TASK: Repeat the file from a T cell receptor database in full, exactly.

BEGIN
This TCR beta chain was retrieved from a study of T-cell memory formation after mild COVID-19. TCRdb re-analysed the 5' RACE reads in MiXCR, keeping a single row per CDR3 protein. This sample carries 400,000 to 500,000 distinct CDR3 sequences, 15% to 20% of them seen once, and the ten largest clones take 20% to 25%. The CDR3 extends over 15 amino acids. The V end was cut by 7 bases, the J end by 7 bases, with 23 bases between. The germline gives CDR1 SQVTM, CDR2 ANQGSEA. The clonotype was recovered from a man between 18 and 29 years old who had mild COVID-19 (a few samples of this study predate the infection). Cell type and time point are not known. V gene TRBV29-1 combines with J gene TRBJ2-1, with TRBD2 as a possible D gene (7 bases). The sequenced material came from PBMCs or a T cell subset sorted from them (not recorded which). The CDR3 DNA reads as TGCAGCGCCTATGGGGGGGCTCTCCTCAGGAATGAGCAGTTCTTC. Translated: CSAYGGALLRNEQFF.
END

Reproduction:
This TCR beta chain was retrieved from a study of T-cell memory formation after mild COVID-19. TCRdb re-analysed the 5' RACE reads in MiXCR, keeping a single row per CDR3 protein. This sample carries 400,000 to 500,000 distinct CDR3 sequences, 15% to 20% of them seen once, and the ten largest clones take 20% to 25%. The CDR3 extends over 15 amino acids. The V end was cut by 7 bases, the J end by 7 bases, with 23 bases between. The germline gives CDR1 SQVTM, CDR2 ANQGSEA. The clonotype was recovered from a man between 18 and 29 years old who had mild COVID-19 (a few samples of this study predate the infection). Cell type and time point are not known. V gene TRBV29-1 combines with J gene TRBJ2-1, with TRBD2 as a possible D gene (7 bases). The sequenced material came from PBMCs or a T cell subset sorted from them (not recorded which). The CDR3 DNA reads as TGCAGCGCCTATGGGGGGGCTCTCCTCAGGAATGAGCAGTTCTTC. Translated: CSAYGGALLRNEQFF.